“He was a great man; like Clarkson and Wilberforce he devoted his career, his time and his money to attacking slavery and the slave trade. To the formerly enslaved living in Britain he was a god. The modern mistake is assuming that such compassion and devotion to a just cause naturally equated to an egalitarian view, especially in a world where egalitarianism led to wars in France and America.”
Zadie Smith photographed in Willesden, northwest London, March 2022, the neighbourhood where she grew up. Photograph: Manuel Vazquez
Reading this book is a bracing experience. Some of the first-person accounts are so out of keeping with our hazy, generalised sense of the period that we almost don’t know what to do with them. Take the ex-slave Harriet Jacobs’ trip to England. She claimed she never saw even “the slightest symptom of prejudice against colour. Indeed, I entirely forgot it, till the time came for us to return to America.” Never mind the fact that Frederick Douglass, the statesman, orator and author of Narrative of the Life of Frederick Douglass, an American Slave, reported a similar experience. Can it be true?
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When she arrived in London, she stayed in the Adelaide hotel where “for the first time in my life I was in a place where I was treated according to my deportment, without reference to my complexion. I felt as if a great millstone had been lifted from my breast. Ensconced in a pleasant room, with my dear little charge, I laid my head on my pillow, for the first time, with the delightful consciousness of pure, unadulterated freedom.”
Some readers will accuse Harriet of false consciousness. Some will say it was written for a white audience and worded to flatter them. Perhaps both are partially true. But when this black woman – who endured such unspeakable torture in her life – tries to tell me something over a chasm of centuries, I feel a responsibility at least to listen, and to try to accept the reality of many simultaneous realities, all of them real to the people who lived within them. The past is a foreign country; they do things differently there. Many in England are fond of quoting that old LP Hartley line. What I like about it is that it reminds me that the past is not our plaything. The past has its own sovereignty and psychogeography, its own suffering, its own ideas about suffering’s alleviation. The people who lived and died in that strange land deserve, at the very least, our close attention and respect, both for what they went through and for how they themselves conceptualised it. When it comes to our interpretations of their lives, it is by now a truism to say that we usually go searching for what we wish to find. And perfect objectivity is, of course, impossible. But degrees of manipulation and distortion exist, and the aim is surely to mitigate against the most egregious forms of both. We want to know, to the best of our judgment, “what really happened”. We can never know for sure. All we have is evidence, documents, records, memories.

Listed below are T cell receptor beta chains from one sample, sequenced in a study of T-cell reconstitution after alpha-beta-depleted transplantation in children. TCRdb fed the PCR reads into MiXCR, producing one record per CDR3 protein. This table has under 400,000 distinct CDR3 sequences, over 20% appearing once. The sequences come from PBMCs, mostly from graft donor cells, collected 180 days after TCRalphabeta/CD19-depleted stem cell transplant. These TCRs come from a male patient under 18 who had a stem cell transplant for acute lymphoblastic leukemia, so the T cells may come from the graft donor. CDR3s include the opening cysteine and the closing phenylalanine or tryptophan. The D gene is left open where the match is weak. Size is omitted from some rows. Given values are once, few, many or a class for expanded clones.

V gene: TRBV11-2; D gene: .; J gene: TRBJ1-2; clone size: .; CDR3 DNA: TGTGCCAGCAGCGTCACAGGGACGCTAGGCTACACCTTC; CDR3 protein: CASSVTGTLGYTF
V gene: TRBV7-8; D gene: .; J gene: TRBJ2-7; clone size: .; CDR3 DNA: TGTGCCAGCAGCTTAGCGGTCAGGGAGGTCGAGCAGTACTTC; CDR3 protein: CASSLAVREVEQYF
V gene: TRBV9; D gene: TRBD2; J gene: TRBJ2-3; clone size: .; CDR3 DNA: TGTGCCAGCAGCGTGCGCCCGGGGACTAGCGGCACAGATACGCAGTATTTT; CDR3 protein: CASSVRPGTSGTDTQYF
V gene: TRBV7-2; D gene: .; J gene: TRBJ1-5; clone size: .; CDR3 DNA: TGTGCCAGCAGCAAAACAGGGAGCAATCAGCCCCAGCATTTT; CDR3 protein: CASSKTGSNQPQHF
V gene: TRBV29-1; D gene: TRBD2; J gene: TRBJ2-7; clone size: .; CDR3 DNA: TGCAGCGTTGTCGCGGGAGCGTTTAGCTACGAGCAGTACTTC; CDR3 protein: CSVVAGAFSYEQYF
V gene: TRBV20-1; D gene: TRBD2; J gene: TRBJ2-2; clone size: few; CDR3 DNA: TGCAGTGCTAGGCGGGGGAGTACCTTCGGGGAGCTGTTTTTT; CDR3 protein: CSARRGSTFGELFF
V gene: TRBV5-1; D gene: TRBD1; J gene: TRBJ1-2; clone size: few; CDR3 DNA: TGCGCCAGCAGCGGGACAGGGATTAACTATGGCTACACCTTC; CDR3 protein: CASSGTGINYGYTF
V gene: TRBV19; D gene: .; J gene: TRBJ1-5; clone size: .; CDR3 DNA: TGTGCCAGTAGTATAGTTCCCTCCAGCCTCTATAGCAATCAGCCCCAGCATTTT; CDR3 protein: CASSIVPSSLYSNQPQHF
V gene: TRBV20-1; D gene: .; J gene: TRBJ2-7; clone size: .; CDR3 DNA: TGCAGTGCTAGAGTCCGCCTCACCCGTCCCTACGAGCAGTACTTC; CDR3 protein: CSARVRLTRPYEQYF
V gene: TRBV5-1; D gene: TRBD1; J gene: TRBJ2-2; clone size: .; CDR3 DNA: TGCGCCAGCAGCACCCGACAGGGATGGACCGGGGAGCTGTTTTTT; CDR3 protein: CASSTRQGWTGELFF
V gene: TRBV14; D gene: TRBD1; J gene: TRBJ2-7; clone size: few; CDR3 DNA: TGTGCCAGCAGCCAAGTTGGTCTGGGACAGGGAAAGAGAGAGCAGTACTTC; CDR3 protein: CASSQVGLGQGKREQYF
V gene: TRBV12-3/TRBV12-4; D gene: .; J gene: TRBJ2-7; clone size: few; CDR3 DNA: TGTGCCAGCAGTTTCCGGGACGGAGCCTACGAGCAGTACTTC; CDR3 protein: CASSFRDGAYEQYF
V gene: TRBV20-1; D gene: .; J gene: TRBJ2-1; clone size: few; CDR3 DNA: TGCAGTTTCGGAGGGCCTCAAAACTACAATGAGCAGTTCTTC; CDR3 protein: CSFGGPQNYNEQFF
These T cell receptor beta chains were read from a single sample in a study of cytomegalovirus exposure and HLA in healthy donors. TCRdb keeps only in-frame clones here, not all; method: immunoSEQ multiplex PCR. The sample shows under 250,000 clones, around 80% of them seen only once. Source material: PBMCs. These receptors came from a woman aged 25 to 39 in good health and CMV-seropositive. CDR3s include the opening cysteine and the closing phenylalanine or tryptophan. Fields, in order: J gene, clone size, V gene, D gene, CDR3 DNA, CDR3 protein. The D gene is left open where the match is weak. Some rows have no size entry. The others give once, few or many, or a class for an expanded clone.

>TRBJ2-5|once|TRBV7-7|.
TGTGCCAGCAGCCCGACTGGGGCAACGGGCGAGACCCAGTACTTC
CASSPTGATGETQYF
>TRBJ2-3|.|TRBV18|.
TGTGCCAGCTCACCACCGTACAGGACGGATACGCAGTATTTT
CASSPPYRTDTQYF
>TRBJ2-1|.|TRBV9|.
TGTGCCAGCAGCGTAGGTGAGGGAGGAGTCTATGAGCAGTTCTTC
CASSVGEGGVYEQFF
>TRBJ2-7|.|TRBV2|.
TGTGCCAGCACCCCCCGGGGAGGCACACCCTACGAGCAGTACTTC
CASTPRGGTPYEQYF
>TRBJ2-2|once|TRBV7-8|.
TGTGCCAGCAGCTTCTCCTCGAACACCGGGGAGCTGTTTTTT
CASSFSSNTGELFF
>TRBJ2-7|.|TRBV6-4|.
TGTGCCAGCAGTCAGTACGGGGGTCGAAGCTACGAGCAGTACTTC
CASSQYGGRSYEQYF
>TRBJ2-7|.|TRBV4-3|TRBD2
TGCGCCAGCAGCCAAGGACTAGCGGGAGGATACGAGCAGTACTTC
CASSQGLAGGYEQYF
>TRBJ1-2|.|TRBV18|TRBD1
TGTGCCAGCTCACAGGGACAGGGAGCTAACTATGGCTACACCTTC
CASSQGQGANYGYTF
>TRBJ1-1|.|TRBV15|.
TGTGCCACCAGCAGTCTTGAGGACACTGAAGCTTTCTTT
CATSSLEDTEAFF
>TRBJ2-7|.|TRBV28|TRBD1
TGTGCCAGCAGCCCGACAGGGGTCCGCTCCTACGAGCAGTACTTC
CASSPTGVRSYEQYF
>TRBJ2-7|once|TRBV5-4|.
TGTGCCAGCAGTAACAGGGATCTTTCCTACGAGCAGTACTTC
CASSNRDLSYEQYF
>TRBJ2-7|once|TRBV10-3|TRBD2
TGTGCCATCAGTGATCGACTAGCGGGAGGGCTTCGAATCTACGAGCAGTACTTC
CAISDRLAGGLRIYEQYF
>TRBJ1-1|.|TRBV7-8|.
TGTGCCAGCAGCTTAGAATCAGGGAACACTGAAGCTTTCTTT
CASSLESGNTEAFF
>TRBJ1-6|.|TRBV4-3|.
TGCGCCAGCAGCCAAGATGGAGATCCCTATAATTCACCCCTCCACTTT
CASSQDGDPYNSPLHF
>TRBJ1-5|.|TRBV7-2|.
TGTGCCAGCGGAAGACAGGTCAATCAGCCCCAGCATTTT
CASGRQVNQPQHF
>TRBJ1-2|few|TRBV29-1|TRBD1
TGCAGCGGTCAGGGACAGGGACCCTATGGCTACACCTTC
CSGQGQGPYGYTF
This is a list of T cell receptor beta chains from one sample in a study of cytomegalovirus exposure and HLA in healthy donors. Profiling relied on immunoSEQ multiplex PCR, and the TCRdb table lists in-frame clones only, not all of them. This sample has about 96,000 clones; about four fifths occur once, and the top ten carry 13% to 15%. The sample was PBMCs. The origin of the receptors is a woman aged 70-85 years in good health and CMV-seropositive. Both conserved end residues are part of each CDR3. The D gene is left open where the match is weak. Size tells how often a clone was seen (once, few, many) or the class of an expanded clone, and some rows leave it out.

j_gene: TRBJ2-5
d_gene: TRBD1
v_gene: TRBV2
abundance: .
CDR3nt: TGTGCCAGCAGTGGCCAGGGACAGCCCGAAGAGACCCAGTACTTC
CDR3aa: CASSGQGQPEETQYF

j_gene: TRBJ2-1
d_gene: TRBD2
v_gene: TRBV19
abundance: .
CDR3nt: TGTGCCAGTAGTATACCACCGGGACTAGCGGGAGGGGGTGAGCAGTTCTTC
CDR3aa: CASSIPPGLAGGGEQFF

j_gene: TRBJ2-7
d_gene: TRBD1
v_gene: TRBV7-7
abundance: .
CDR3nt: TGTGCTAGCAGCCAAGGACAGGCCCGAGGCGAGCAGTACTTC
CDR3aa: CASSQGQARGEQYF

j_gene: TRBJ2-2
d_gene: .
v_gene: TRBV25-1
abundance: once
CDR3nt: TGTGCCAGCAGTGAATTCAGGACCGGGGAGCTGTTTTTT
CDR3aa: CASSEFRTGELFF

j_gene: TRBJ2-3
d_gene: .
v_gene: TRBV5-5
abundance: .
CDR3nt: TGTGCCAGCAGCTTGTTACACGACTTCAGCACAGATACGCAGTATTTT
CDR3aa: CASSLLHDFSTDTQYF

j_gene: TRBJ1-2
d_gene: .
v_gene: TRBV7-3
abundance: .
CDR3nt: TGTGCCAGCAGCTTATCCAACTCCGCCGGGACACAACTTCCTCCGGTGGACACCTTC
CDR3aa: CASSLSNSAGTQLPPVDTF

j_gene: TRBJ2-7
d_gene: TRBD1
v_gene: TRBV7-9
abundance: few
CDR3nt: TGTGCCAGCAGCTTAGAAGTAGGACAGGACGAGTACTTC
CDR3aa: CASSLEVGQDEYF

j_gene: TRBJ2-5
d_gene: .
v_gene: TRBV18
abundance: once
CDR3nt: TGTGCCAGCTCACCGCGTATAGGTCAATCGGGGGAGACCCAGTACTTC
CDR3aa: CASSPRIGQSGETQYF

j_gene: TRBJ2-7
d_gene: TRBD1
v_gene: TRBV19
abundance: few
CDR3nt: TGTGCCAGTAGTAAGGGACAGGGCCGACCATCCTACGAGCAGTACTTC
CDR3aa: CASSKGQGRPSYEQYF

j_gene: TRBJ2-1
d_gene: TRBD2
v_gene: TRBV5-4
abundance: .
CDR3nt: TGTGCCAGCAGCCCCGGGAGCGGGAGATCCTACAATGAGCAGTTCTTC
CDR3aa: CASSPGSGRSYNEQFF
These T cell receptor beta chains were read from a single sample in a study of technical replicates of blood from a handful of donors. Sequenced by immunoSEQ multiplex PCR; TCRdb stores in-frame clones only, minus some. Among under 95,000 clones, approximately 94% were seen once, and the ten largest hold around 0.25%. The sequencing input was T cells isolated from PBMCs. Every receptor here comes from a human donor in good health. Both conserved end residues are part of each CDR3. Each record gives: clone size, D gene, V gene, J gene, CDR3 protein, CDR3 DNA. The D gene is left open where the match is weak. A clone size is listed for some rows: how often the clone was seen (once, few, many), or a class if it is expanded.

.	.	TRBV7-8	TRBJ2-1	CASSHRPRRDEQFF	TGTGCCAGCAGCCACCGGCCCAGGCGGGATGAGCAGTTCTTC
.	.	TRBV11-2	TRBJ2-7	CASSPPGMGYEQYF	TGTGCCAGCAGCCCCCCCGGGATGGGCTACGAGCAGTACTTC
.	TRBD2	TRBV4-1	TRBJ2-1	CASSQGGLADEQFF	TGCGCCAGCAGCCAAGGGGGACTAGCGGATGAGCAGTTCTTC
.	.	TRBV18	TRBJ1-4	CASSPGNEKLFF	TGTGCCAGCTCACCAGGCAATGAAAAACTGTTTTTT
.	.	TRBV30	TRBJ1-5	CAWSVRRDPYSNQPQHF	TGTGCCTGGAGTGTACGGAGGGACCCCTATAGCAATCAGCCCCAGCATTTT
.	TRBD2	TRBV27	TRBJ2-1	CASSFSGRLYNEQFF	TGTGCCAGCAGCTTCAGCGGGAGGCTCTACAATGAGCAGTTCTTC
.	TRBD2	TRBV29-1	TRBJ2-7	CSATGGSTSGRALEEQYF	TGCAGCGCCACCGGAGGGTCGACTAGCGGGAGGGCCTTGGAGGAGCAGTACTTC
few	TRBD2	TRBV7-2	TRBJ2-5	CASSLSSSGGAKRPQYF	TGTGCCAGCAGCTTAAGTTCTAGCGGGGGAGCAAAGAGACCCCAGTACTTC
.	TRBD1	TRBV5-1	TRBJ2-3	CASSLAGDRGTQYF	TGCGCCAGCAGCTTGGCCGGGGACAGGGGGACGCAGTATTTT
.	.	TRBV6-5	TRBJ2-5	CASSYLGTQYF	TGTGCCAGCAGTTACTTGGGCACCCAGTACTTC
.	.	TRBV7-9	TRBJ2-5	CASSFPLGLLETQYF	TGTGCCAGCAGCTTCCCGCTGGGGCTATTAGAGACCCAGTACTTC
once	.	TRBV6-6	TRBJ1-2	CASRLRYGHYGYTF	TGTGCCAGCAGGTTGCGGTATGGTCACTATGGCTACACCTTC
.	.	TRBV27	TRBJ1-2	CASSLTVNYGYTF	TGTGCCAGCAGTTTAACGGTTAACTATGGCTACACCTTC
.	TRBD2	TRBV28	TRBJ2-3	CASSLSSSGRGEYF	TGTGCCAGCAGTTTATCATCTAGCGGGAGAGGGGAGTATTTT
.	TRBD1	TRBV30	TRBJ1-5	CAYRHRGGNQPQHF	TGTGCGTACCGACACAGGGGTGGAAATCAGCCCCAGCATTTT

The past is not to be played with – but who can resist using it as a tool? We bend history to our will, for purposes as much personal as political. In 1999, for example, I wanted to know – for reasons of my own self-esteem – that the history of the African diaspora was not solely one of invisible, silent suffering. I wanted to hear about agency, heroism, revolt. I received all of that from Black England but also something that has proved far more important to me, over time, namely, a sense of the precariousness of “progress”. It does not move in one direction. Nor are we, in the present, perfected versions of the people of the past. It is very important that we understand the various hypocrisies and contradictions of the abolitionists. But the significance of this knowledge is not solely that we get to feel superior to them. As cathartic as it is to prosecute dead people, after the fact – in that popular courtroom called “The Right Side of History” – when we hold up a mirror to the past, what we should see most clearly is our own reflection. The judgment goes both ways. Why didn’t every man, woman and child in Georgian England drop everything and dedicate their lives to the abolishment of slavery? Good question. I like to imagine the students of the future asking similar questions about us. Why did we buy iPhones when we knew the cobalt inside them could have been mined by children for subsistence wages? Why did we love cheap clothes when we knew yet more children made them? Why did we buy plastic water bottles, every day, for decades, when we knew they were environmentally disastrous? Now, as it was then, a minority of people do indeed dedicate their lives – and risk their livelihoods – to confront these things “too big to be seen”. Whatever the ideological imperfections of such people, they are at least doing what the great majority of people don’t do, which is, something. To realise that olden-timey people were self-contradictory hypocrites is like realising that bears shit in woods. As Samuel Johnson noted, we will find many “yelps for liberty among the drivers of negroes”. We will also find many black overseers. (Though to accuse such men of collaboration is to profoundly misunderstand the nature of the plantations. As Primo Levi argued ‘we tend to simplify history’, and his account of the obscene, individual corruption that occurred within concentration camps, The Grey Zone, is an instructive example of what history looks like when it is told by the afflicted themselves, on their own terms.)